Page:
There are those whose hope is taken / There are those whose hearts are breaking
Surely I am not mistaken / I can hear the cry

Desperation's lonely aching / Kills the smile that you've been faking
I can feel your heartstrings breaking / I want to comfort you

Surely life is worth His dying / No more need for needless crying
No more need for deedless trying / Old is changed to new

Bless my soul / I've got something that will never grow old
Bless your heart / I know you're looking for a way to start
Bless my soul / I've got life that I can have and hold
Bless your heart / Take the new and let the old depart

Here I Am (Once Again) is a song that my brothers and I covered back in the day (and I'm sure our effort came nowhere close to the quality of Heard's original recording...but hey, we tried). This one begins with a slow acoustic guitar; when the actual song begins, it settles into a quicker tempo (reminiscent of what DeGarmo and Key did with Emmanuel on their This Time Thru album). Nice guitar work and great harmony vocals on this one. This could be interpreted as a song that's talking to the Lord; I take it as a heartfelt apology from a husband to his wife...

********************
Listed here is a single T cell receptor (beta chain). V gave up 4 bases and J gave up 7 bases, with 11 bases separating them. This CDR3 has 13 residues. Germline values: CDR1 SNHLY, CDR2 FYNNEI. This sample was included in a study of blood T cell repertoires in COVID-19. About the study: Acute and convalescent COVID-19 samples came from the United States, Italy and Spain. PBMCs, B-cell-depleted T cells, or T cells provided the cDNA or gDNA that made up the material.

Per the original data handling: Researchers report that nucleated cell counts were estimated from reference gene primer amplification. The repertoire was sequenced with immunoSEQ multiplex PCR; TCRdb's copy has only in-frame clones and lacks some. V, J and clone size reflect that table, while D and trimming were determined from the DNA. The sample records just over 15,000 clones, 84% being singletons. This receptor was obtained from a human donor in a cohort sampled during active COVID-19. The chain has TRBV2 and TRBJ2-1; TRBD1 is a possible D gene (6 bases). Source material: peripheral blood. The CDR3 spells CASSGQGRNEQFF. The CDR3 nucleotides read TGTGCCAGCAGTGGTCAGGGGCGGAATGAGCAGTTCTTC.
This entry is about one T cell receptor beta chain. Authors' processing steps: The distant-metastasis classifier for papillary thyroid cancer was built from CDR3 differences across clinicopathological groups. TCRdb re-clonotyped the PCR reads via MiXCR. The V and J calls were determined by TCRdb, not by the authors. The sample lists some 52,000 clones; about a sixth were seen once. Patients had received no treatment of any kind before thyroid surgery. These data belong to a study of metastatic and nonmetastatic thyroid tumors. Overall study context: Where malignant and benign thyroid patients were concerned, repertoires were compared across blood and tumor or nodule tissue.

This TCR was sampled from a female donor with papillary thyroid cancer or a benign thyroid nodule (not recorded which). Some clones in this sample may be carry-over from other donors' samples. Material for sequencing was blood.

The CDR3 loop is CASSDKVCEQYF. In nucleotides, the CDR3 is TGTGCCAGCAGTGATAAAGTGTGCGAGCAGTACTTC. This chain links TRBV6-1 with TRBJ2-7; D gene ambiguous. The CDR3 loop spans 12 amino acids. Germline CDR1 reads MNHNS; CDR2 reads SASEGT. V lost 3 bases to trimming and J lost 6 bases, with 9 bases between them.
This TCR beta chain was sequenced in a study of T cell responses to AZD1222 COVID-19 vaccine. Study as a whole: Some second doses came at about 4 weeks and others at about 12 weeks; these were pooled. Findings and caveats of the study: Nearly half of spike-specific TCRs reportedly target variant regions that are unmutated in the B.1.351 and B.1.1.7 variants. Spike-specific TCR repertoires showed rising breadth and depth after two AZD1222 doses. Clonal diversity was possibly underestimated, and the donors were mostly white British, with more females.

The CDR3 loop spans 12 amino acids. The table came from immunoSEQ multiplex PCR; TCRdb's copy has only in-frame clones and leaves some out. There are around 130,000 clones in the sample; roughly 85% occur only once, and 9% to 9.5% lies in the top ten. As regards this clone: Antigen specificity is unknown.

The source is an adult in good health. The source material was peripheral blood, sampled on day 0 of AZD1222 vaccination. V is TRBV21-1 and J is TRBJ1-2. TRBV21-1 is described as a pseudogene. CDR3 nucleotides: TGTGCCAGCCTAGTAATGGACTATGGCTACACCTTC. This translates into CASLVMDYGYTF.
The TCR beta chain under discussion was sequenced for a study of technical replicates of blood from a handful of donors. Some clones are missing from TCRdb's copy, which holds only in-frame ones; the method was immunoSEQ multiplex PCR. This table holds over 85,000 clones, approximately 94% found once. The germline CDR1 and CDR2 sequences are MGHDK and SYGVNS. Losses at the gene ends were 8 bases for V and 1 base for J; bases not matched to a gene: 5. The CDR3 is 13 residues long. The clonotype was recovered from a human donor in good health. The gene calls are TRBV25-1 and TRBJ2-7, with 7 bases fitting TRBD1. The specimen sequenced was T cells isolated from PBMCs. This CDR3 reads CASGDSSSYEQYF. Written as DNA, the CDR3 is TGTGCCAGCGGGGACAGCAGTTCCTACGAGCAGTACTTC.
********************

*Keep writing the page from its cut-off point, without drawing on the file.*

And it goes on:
Once again here I am / I have been a foolish man
And I know that I've got a whole lot to learn

Help me out / Take my hand / With a loving reprimand
Without fear here I am / Once again

There are times when I don't know what to do
And so much of what I am depends on you

You understand / I knew you would / And it makes me feel so good